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SPECTACULAR NIH MICROSCOPY IMAGES AVAILABLE

Make your own exhibit of stunning, high resolution, professional-quality microscopy images using downloads from the National Institutes of Health (NIH) image gallery. The beautiful images are not only rich with educational value, but also free for noncommercial use.

A select collection of these images—all taken by researchers—hung in an exhibit, Life Magnified,  at Washington Dulles International Airport’s Gateway Gallery that was extended twice due to popularity.

In a museum or educational setting, the colorful microscopy images can be used to teach about body parts in cellular detail, microorganisms that keep us healthy or make us sick, model organisms that allow us to study biological processes, and how life works at the cellular level. There are dozens of images, many large enough to print at sizes of 24 inches or larger.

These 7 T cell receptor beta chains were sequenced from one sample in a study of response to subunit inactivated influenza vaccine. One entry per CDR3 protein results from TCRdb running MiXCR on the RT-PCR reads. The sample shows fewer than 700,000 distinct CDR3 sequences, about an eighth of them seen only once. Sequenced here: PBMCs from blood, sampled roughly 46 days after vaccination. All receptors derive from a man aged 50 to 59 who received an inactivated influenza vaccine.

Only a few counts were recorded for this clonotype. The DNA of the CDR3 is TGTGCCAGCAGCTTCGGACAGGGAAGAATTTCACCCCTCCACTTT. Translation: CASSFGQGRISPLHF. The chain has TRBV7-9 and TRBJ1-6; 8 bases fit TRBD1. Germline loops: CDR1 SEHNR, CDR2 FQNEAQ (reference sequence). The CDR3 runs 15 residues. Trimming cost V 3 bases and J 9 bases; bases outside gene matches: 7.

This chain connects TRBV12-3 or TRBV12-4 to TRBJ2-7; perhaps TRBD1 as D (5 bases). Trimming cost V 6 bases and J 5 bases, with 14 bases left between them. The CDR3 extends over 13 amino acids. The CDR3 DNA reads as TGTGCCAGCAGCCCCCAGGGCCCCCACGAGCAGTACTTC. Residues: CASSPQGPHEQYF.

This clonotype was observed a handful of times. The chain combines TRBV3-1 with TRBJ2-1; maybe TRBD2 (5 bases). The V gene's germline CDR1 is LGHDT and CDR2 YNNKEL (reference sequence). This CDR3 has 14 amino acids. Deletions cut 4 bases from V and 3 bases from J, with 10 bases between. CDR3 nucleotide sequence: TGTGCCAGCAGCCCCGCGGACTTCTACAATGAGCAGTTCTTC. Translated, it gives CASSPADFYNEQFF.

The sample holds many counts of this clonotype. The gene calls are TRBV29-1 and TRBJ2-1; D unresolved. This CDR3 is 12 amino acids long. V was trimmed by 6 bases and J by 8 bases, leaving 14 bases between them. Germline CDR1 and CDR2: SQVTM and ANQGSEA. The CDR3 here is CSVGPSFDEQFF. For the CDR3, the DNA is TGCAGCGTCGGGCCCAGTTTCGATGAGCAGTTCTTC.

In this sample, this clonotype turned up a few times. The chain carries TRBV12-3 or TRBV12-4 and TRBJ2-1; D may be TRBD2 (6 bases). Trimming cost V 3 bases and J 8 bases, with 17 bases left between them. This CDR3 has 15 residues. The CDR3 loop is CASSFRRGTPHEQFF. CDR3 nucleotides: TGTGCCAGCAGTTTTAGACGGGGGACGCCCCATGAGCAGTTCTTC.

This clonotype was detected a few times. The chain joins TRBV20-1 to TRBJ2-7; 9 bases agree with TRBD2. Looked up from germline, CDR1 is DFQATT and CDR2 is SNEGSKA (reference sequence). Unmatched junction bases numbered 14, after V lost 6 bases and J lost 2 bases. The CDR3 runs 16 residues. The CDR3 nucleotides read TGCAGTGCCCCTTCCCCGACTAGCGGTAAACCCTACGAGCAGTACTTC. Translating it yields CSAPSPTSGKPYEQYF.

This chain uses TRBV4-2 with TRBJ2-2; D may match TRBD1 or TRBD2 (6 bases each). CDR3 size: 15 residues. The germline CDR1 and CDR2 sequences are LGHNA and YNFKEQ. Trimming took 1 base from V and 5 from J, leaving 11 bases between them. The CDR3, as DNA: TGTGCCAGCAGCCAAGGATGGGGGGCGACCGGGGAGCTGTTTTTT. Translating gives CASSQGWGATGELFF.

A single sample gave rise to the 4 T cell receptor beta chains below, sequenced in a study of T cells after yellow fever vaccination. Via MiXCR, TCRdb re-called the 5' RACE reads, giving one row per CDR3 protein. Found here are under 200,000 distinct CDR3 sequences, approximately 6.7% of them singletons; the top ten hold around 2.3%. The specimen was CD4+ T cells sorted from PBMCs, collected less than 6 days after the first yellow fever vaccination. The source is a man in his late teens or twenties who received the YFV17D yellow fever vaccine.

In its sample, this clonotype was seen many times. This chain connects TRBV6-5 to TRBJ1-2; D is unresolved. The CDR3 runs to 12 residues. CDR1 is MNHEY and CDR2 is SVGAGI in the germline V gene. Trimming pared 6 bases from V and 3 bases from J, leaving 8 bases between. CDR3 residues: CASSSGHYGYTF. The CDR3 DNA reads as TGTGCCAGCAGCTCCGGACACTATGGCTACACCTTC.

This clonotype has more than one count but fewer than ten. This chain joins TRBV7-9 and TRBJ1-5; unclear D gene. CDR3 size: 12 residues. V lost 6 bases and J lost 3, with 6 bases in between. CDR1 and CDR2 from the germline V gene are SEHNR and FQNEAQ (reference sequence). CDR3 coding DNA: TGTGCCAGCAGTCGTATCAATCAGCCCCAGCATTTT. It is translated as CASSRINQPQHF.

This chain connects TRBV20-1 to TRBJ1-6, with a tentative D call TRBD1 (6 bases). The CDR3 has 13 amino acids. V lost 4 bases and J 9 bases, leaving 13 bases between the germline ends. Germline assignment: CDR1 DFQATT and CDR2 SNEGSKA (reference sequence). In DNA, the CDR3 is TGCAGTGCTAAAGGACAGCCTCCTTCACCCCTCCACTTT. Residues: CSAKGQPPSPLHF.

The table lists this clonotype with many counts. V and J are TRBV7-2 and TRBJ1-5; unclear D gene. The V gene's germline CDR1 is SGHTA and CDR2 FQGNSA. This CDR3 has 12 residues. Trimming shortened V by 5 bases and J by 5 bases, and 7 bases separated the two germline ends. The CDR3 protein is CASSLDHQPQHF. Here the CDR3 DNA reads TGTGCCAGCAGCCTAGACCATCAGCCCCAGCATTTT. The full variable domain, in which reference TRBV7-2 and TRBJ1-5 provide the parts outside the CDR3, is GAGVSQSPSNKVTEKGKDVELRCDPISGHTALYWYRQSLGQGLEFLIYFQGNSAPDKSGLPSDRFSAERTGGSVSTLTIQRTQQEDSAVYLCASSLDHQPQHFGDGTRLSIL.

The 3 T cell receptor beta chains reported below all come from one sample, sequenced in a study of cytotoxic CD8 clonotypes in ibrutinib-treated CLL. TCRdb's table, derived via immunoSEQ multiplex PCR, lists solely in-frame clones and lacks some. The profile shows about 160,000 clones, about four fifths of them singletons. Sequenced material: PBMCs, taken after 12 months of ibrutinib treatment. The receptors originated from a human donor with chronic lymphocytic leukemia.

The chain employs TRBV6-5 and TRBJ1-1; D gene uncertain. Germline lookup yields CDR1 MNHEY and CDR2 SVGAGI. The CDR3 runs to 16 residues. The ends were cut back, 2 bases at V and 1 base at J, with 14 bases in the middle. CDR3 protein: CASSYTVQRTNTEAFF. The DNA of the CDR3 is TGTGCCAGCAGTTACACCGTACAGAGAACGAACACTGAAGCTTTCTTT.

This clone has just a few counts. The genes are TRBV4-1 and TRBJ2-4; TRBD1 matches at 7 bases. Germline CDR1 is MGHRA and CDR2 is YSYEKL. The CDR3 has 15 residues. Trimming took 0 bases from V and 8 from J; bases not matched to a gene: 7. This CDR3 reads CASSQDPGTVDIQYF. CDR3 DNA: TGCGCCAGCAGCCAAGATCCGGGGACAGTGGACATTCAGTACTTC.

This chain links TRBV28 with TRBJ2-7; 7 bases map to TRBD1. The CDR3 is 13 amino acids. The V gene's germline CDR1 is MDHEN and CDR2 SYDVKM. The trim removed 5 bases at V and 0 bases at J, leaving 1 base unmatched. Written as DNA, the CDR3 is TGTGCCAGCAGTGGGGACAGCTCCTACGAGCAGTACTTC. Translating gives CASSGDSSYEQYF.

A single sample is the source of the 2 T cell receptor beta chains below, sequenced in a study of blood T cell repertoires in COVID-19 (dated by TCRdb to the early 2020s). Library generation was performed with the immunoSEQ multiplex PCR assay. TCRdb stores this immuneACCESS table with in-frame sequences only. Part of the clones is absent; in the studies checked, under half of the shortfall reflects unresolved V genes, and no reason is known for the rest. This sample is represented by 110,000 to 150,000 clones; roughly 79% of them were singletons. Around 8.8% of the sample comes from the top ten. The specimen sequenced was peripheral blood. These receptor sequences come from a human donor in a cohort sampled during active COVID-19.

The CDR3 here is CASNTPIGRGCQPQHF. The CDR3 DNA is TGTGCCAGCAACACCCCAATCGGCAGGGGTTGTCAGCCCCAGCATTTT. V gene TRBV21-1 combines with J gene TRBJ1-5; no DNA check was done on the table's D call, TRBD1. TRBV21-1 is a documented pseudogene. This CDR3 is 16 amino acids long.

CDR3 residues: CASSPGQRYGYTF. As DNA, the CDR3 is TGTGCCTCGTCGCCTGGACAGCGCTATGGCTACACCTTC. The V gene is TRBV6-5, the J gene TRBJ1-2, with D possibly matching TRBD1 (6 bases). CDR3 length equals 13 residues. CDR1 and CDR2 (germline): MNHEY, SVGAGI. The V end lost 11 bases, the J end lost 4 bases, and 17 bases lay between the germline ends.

Sample themes include:

Life Magnified: Close-Up Views of Life Inside the Body
Skin, bone, brain, blood, eye, liver, muscle. Viewed through a powerful microscope, each of our 200+ cell types is a work of living art, unique in appearance, activities, and abilities—and full of lessons about how life works.

Microbes: Magnified
Bacteria, viruses, and parasites magnified up to 50,000 times reveal the surprising beauty of microorganisms. See the microorganisms that are essential to human health, and those that destroy it.

Mind and Brain: Close-Up Views of the Brain and Nervous System
Powerful microscopes provide unprecedented views of the body parts that allow us to move, think, and remember.

Living Laboratories: Creature Close-Ups
Small organisms like mice, fruit flies, and zebrafish have much in common with us, including genes, chemical pathways, and cellular processes. Studying these creatures helps researchers better understand human health and disease.

Choose one of the above topics, or contact NIH’s National Institute of General Medical Sciences (NIGMS) for help customizing an exhibit for your institution.  For more information, contact Alisa Zapp Machalek, NIGMS science communicator at alisa.machalek@nih.gov.